Children deal with Covid-19 better than adults, scientists believe
Children may escape the worst ravages of Covid-19 because their immune systems are used to coronaviruses from battling the common cold, scientists believe
- The common cold is made up of four harmless coronaviruses, say scientists
- Children normally get around 12 colds a year, while adults get two to four
- This means children’s T-cells are better prepared to fighting coronaviruses
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Children are better protected against coronavirus as their bodies are used to getting multiple colds, according to scientists.
The common cold is caused by four harmless coronaviruses, with adults averaging between two to four colds a year.
But children are believed to attract up to 12 colds a year, with scientists saying that youngsters possess resistance to the virus that adults lack.
Children’s bodies are better prepared to fight the coronavirus than adults due to the number of colds per year youngster receive, according to scientists
Children can get up to 12 colds a year, which is significantly more than adults, who get between two and four per year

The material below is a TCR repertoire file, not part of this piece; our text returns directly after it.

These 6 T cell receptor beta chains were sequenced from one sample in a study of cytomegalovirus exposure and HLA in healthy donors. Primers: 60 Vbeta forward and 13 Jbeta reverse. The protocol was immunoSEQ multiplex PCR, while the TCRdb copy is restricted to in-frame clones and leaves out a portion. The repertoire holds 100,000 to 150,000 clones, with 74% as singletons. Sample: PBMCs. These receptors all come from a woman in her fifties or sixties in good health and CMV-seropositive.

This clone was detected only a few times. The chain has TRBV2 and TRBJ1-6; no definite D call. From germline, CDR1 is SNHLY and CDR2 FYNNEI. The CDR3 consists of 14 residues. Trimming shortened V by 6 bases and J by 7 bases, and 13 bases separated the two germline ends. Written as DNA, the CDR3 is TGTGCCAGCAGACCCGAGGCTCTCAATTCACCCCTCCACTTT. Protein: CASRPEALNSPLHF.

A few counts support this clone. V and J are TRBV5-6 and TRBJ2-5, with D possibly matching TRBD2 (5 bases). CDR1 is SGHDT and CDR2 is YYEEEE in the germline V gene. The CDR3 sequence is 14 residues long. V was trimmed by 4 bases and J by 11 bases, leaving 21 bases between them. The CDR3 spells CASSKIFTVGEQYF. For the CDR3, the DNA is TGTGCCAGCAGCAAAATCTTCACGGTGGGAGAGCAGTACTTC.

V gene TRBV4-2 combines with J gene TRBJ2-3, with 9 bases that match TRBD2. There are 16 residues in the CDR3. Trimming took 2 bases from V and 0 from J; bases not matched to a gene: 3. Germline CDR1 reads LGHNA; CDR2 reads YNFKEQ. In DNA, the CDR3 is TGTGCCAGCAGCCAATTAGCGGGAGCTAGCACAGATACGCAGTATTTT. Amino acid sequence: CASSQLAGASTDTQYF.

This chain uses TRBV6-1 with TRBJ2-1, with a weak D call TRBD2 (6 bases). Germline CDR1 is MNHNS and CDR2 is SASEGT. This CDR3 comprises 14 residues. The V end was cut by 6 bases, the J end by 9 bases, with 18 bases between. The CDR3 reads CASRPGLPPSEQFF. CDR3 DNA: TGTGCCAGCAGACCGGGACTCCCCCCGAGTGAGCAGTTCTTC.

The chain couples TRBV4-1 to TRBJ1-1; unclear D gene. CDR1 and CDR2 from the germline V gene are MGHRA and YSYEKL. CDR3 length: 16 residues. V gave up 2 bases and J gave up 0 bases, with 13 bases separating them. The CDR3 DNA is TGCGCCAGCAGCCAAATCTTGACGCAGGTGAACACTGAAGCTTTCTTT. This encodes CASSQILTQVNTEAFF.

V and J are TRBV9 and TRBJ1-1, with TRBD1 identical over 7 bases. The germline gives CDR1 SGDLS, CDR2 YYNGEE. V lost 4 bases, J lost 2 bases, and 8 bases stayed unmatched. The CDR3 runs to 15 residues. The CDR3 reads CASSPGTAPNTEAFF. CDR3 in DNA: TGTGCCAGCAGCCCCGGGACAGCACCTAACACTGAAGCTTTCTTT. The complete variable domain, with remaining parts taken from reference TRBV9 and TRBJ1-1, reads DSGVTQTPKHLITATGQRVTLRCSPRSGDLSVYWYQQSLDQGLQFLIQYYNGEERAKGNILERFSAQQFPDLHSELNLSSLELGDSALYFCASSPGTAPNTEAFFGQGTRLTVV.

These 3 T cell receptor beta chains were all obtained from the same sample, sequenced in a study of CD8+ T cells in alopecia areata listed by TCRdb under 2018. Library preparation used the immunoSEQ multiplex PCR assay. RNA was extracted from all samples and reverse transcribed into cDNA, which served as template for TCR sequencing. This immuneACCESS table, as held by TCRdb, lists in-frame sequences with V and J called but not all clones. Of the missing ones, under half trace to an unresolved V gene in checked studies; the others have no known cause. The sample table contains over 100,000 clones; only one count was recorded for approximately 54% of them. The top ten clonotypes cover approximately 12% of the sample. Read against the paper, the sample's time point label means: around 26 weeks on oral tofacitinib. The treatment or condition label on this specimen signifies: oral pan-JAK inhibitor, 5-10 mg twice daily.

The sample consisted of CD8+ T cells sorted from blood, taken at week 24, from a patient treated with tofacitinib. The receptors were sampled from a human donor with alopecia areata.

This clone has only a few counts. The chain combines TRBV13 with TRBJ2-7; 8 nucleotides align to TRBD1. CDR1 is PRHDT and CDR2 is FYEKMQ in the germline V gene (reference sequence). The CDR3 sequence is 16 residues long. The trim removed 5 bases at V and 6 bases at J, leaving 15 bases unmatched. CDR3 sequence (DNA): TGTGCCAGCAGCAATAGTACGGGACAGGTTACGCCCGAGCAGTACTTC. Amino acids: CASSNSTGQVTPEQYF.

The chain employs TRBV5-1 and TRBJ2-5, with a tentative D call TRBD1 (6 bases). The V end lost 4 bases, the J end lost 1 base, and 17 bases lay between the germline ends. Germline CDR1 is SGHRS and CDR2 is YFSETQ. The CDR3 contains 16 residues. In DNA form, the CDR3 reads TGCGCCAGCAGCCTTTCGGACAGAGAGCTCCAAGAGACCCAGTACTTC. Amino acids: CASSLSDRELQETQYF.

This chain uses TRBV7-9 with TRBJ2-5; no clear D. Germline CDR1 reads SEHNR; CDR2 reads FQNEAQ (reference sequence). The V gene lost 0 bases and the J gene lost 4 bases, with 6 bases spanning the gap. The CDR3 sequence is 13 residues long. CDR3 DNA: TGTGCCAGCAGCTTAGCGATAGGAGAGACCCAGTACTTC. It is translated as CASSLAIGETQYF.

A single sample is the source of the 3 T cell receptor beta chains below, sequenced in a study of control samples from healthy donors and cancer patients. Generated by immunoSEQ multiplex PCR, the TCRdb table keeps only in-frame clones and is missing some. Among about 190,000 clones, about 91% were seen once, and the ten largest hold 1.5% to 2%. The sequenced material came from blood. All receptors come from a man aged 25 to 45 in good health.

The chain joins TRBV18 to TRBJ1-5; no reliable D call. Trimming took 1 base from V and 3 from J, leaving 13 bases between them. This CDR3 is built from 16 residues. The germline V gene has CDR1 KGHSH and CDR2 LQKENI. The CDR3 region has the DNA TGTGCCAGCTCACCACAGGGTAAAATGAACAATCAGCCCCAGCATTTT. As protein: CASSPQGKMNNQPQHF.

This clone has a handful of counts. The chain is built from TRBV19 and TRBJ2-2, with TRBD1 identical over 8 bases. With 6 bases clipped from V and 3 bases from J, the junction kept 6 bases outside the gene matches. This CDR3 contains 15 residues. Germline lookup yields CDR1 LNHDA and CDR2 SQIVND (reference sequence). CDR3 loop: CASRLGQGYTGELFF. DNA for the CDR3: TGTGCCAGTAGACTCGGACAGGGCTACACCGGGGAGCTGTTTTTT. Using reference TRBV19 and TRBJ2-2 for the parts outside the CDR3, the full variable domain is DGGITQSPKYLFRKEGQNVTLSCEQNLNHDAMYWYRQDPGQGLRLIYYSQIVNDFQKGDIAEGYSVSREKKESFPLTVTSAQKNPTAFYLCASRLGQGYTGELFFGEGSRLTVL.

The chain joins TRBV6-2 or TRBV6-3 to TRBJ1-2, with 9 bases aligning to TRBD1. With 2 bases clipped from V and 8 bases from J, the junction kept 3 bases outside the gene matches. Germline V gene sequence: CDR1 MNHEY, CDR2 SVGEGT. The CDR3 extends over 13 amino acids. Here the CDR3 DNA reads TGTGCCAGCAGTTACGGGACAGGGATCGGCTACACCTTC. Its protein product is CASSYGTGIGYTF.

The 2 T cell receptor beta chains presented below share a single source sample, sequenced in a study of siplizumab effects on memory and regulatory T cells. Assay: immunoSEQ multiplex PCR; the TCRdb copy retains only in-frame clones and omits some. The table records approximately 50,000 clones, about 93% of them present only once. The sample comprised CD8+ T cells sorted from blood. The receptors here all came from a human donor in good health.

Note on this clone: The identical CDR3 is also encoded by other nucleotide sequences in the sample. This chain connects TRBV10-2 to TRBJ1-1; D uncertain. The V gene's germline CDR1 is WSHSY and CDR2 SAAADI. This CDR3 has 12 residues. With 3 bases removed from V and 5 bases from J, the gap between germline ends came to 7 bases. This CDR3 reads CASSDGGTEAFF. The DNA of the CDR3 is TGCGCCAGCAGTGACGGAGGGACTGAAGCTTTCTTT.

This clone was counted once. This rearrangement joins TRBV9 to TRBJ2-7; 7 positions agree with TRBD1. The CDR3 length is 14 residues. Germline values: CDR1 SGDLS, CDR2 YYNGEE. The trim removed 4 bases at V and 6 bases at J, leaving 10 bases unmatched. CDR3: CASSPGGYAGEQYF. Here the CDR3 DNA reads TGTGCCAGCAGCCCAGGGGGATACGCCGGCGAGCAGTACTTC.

Professor Sir John Bell of Oxford University told the House of Lords Science and Technology Select Commitee: ‘How you respond may be due to the state of your existing immunity coronaviruses generally.
‘There is an interesting speculation at the moment, that many people in young or middle age groups may have T-cells that can already see coronaviruses.
‘It may well be able to provide some protection against this pathogen when it arrives.’
Professor Adrian Hayday added: ‘All adults past a certain age – 30 to 35 – eventually have no thymus so their T-cells work by looking at whether they have seen something before, whereas children are very good at seeing things that are unknown.
‘The issue may be that children are able to see this as something fresh.’
Coronaviruses are thought to cause up to 30 per cent of all colds but it is not known specifically how many are caused by the betacoronavirus types, which also cause severe chest infections in the oldest and youngest patients.
And research done this week by immunology experts show that immunity to coronavirus could last up to 17 years.
Professor Bell also confirmed that 70 per cent of people who get the coronavirus are asymptomatic, meaning they do not feel the symptoms.